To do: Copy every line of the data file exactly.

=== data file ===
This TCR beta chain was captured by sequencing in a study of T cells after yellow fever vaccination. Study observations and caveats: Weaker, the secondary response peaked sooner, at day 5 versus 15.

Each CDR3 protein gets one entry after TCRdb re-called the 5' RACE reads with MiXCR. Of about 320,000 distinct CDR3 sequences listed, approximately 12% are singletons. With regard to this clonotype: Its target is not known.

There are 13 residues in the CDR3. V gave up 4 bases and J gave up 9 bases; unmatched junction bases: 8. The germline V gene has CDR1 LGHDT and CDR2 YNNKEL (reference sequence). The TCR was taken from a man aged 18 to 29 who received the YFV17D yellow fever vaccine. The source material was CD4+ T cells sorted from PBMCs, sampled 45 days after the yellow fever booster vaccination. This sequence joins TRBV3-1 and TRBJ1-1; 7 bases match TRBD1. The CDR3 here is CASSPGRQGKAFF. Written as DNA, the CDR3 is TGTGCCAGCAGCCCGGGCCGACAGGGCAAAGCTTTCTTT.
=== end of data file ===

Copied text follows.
This TCR beta chain was captured by sequencing in a study of T cells after yellow fever vaccination. Study observations and caveats: Weaker, the secondary response peaked sooner, at day 5 versus 15.

Each CDR3 protein gets one entry after TCRdb re-called the 5' RACE reads with MiXCR. Of about 320,000 distinct CDR3 sequences listed, approximately 12% are singletons. With regard to this clonotype: Its target is not known.

There are 13 residues in the CDR3. V gave up 4 bases and J gave up 9 bases; unmatched junction bases: 8. The germline V gene has CDR1 LGHDT and CDR2 YNNKEL (reference sequence). The TCR was taken from a man aged 18 to 29 who received the YFV17D yellow fever vaccine. The source material was CD4+ T cells sorted from PBMCs, sampled 45 days after the yellow fever booster vaccination. This sequence joins TRBV3-1 and TRBJ1-1; 7 bases match TRBD1. The CDR3 here is CASSPGRQGKAFF. Written as DNA, the CDR3 is TGTGCCAGCAGCCCGGGCCGACAGGGCAAAGCTTTCTTT.